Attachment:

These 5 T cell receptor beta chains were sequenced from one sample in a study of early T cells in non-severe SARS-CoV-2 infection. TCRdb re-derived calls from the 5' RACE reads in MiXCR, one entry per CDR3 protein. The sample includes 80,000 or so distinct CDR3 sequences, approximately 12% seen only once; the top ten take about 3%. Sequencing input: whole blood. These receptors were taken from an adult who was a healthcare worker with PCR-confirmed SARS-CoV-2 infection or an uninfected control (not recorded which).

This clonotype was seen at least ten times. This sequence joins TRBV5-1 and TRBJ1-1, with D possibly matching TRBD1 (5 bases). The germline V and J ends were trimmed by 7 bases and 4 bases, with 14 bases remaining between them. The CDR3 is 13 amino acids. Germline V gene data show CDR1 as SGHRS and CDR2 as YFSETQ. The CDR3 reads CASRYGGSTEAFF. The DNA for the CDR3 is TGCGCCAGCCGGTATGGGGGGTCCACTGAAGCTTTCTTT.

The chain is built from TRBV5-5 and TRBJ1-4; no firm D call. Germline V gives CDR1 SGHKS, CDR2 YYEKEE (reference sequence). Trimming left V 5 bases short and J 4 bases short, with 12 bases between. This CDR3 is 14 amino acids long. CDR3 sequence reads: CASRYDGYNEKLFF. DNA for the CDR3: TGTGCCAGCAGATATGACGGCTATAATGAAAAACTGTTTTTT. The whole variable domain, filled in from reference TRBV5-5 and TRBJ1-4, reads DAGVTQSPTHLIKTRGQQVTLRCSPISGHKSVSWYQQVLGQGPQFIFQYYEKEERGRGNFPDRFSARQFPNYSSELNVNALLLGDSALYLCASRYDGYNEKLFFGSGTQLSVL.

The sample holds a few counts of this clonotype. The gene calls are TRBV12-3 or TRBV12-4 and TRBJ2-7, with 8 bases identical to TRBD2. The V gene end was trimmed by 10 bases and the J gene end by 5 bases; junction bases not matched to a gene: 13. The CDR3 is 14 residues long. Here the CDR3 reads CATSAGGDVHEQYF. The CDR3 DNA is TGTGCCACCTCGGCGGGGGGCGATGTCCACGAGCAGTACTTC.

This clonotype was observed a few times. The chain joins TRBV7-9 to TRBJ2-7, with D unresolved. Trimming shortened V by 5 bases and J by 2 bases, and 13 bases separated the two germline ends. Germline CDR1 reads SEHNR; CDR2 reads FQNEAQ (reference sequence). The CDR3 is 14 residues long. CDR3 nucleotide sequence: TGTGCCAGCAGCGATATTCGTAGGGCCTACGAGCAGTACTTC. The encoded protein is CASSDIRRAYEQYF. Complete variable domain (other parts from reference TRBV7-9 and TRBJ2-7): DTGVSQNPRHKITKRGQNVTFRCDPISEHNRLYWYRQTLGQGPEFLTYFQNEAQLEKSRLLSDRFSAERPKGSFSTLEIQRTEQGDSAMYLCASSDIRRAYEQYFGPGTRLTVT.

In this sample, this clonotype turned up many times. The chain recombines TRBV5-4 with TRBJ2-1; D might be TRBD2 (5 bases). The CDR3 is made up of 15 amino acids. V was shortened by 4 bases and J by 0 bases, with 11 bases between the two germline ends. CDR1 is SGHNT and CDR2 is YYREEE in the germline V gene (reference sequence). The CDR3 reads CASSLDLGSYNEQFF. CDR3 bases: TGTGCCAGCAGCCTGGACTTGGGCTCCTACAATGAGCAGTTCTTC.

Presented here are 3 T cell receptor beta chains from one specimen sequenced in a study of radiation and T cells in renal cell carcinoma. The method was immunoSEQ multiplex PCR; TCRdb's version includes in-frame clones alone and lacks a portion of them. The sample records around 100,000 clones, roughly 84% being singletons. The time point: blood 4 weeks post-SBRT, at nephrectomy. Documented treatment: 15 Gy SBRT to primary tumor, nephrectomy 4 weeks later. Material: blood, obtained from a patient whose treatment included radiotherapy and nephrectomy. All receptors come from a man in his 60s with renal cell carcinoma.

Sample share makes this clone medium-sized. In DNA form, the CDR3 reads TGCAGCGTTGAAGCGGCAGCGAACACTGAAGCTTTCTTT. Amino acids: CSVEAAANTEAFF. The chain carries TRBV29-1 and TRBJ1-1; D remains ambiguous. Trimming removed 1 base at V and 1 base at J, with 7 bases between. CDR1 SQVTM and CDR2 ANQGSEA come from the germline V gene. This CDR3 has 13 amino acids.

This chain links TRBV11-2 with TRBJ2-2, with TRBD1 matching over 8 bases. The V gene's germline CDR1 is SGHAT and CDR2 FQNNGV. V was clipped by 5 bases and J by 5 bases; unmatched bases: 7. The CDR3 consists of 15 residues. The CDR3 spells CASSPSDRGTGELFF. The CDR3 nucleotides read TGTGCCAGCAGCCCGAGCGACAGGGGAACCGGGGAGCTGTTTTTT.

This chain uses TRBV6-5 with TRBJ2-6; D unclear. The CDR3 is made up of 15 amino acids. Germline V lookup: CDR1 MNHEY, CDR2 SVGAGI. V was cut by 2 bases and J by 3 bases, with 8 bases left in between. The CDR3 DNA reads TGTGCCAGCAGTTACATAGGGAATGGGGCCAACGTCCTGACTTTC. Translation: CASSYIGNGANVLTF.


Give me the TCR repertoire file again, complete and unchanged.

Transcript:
These 5 T cell receptor beta chains were sequenced from one sample in a study of early T cells in non-severe SARS-CoV-2 infection. TCRdb re-derived calls from the 5' RACE reads in MiXCR, one entry per CDR3 protein. The sample includes 80,000 or so distinct CDR3 sequences, approximately 12% seen only once; the top ten take about 3%. Sequencing input: whole blood. These receptors were taken from an adult who was a healthcare worker with PCR-confirmed SARS-CoV-2 infection or an uninfected control (not recorded which).

This clonotype was seen at least ten times. This sequence joins TRBV5-1 and TRBJ1-1, with D possibly matching TRBD1 (5 bases). The germline V and J ends were trimmed by 7 bases and 4 bases, with 14 bases remaining between them. The CDR3 is 13 amino acids. Germline V gene data show CDR1 as SGHRS and CDR2 as YFSETQ. The CDR3 reads CASRYGGSTEAFF. The DNA for the CDR3 is TGCGCCAGCCGGTATGGGGGGTCCACTGAAGCTTTCTTT.

The chain is built from TRBV5-5 and TRBJ1-4; no firm D call. Germline V gives CDR1 SGHKS, CDR2 YYEKEE (reference sequence). Trimming left V 5 bases short and J 4 bases short, with 12 bases between. This CDR3 is 14 amino acids long. CDR3 sequence reads: CASRYDGYNEKLFF. DNA for the CDR3: TGTGCCAGCAGATATGACGGCTATAATGAAAAACTGTTTTTT. The whole variable domain, filled in from reference TRBV5-5 and TRBJ1-4, reads DAGVTQSPTHLIKTRGQQVTLRCSPISGHKSVSWYQQVLGQGPQFIFQYYEKEERGRGNFPDRFSARQFPNYSSELNVNALLLGDSALYLCASRYDGYNEKLFFGSGTQLSVL.

The sample holds a few counts of this clonotype. The gene calls are TRBV12-3 or TRBV12-4 and TRBJ2-7, with 8 bases identical to TRBD2. The V gene end was trimmed by 10 bases and the J gene end by 5 bases; junction bases not matched to a gene: 13. The CDR3 is 14 residues long. Here the CDR3 reads CATSAGGDVHEQYF. The CDR3 DNA is TGTGCCACCTCGGCGGGGGGCGATGTCCACGAGCAGTACTTC.

This clonotype was observed a few times. The chain joins TRBV7-9 to TRBJ2-7, with D unresolved. Trimming shortened V by 5 bases and J by 2 bases, and 13 bases separated the two germline ends. Germline CDR1 reads SEHNR; CDR2 reads FQNEAQ (reference sequence). The CDR3 is 14 residues long. CDR3 nucleotide sequence: TGTGCCAGCAGCGATATTCGTAGGGCCTACGAGCAGTACTTC. The encoded protein is CASSDIRRAYEQYF. Complete variable domain (other parts from reference TRBV7-9 and TRBJ2-7): DTGVSQNPRHKITKRGQNVTFRCDPISEHNRLYWYRQTLGQGPEFLTYFQNEAQLEKSRLLSDRFSAERPKGSFSTLEIQRTEQGDSAMYLCASSDIRRAYEQYFGPGTRLTVT.

In this sample, this clonotype turned up many times. The chain recombines TRBV5-4 with TRBJ2-1; D might be TRBD2 (5 bases). The CDR3 is made up of 15 amino acids. V was shortened by 4 bases and J by 0 bases, with 11 bases between the two germline ends. CDR1 is SGHNT and CDR2 is YYREEE in the germline V gene (reference sequence). The CDR3 reads CASSLDLGSYNEQFF. CDR3 bases: TGTGCCAGCAGCCTGGACTTGGGCTCCTACAATGAGCAGTTCTTC.

Presented here are 3 T cell receptor beta chains from one specimen sequenced in a study of radiation and T cells in renal cell carcinoma. The method was immunoSEQ multiplex PCR; TCRdb's version includes in-frame clones alone and lacks a portion of them. The sample records around 100,000 clones, roughly 84% being singletons. The time point: blood 4 weeks post-SBRT, at nephrectomy. Documented treatment: 15 Gy SBRT to primary tumor, nephrectomy 4 weeks later. Material: blood, obtained from a patient whose treatment included radiotherapy and nephrectomy. All receptors come from a man in his 60s with renal cell carcinoma.

Sample share makes this clone medium-sized. In DNA form, the CDR3 reads TGCAGCGTTGAAGCGGCAGCGAACACTGAAGCTTTCTTT. Amino acids: CSVEAAANTEAFF. The chain carries TRBV29-1 and TRBJ1-1; D remains ambiguous. Trimming removed 1 base at V and 1 base at J, with 7 bases between. CDR1 SQVTM and CDR2 ANQGSEA come from the germline V gene. This CDR3 has 13 amino acids.

This chain links TRBV11-2 with TRBJ2-2, with TRBD1 matching over 8 bases. The V gene's germline CDR1 is SGHAT and CDR2 FQNNGV. V was clipped by 5 bases and J by 5 bases; unmatched bases: 7. The CDR3 consists of 15 residues. The CDR3 spells CASSPSDRGTGELFF. The CDR3 nucleotides read TGTGCCAGCAGCCCGAGCGACAGGGGAACCGGGGAGCTGTTTTTT.

This chain uses TRBV6-5 with TRBJ2-6; D unclear. The CDR3 is made up of 15 amino acids. Germline V lookup: CDR1 MNHEY, CDR2 SVGAGI. V was cut by 2 bases and J by 3 bases, with 8 bases left in between. The CDR3 DNA reads TGTGCCAGCAGTTACATAGGGAATGGGGCCAACGTCCTGACTTTC. Translation: CASSYIGNGANVLTF.